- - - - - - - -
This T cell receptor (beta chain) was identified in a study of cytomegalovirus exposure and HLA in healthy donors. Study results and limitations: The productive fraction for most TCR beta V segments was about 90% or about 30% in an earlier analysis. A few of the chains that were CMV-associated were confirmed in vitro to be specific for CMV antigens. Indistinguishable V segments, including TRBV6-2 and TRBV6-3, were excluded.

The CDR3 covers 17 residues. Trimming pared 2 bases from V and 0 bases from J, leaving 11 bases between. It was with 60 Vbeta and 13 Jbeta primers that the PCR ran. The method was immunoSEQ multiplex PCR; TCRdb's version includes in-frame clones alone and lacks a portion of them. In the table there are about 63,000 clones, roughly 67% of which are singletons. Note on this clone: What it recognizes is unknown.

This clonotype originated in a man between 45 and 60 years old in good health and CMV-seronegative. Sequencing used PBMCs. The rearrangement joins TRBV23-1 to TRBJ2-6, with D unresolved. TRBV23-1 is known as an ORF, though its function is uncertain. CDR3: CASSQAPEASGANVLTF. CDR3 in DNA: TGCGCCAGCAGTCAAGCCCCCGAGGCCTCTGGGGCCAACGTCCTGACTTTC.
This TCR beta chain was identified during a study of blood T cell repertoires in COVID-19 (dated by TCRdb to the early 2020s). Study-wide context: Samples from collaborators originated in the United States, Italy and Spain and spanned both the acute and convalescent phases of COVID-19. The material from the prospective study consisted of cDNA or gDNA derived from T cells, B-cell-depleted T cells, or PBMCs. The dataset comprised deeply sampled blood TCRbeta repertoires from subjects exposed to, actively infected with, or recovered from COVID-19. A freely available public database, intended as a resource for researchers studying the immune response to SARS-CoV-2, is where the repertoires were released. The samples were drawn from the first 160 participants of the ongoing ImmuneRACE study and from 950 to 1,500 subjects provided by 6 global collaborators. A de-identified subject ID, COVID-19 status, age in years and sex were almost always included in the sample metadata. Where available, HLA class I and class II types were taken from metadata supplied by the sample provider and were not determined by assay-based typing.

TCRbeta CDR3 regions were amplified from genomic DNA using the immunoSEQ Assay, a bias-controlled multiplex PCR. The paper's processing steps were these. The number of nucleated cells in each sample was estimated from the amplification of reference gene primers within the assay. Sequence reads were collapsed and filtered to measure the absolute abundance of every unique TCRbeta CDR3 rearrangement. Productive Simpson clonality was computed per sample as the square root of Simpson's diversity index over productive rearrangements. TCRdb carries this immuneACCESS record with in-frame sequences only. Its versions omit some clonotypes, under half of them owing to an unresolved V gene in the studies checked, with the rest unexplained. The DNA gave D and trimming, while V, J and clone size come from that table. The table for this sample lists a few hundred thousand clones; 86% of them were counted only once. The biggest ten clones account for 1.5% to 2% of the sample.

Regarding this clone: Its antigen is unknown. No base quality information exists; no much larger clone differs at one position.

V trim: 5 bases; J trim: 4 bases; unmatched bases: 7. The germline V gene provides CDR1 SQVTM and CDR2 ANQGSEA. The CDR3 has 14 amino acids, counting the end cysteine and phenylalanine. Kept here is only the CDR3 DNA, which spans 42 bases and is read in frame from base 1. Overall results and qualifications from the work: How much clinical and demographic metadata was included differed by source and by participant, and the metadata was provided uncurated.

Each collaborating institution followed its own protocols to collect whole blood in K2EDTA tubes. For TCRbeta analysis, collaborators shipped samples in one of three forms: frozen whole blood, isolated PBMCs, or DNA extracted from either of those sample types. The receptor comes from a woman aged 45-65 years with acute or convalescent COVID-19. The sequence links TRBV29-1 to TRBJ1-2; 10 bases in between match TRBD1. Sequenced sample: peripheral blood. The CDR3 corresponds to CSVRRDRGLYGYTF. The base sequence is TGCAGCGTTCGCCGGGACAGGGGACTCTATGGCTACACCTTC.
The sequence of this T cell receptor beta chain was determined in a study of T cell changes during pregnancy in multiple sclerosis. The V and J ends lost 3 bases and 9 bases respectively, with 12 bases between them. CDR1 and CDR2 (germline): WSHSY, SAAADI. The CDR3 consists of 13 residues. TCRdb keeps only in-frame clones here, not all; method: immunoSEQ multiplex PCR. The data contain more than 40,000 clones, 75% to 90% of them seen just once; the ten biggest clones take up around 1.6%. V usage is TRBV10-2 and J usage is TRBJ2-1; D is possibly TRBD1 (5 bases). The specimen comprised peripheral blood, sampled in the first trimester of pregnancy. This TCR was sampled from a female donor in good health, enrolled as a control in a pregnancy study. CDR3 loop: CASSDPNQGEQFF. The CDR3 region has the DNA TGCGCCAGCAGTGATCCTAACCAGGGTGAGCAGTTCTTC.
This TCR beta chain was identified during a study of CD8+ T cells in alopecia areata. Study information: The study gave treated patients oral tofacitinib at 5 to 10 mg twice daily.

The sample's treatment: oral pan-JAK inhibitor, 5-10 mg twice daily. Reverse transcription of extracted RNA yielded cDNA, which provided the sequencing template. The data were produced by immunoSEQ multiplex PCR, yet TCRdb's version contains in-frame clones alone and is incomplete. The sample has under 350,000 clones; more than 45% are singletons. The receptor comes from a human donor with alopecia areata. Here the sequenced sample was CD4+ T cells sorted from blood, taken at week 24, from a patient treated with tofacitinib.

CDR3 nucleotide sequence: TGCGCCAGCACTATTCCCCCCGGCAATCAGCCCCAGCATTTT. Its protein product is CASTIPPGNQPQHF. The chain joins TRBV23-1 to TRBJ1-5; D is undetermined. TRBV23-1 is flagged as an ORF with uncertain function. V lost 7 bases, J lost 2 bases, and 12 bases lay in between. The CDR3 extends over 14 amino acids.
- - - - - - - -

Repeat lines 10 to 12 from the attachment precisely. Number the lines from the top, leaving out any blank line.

This TCR beta chain was identified during a study of CD8+ T cells in alopecia areata. Study information: The study gave treated patients oral tofacitinib at 5 to 10 mg twice daily.

The sample's treatment: oral pan-JAK inhibitor, 5-10 mg twice daily. Reverse transcription of extracted RNA yielded cDNA, which provided the sequencing template. The data were produced by immunoSEQ multiplex PCR, yet TCRdb's version contains in-frame clones alone and is incomplete. The sample has under 350,000 clones; more than 45% are singletons. The receptor comes from a human donor with alopecia areata. Here the sequenced sample was CD4+ T cells sorted from blood, taken at week 24, from a patient treated with tofacitinib.

CDR3 nucleotide sequence: TGCGCCAGCACTATTCCCCCCGGCAATCAGCCCCAGCATTTT. Its protein product is CASTIPPGNQPQHF. The chain joins TRBV23-1 to TRBJ1-5; D is undetermined. TRBV23-1 is flagged as an ORF with uncertain function. V lost 7 bases, J lost 2 bases, and 12 bases lay in between. The CDR3 extends over 14 amino acids.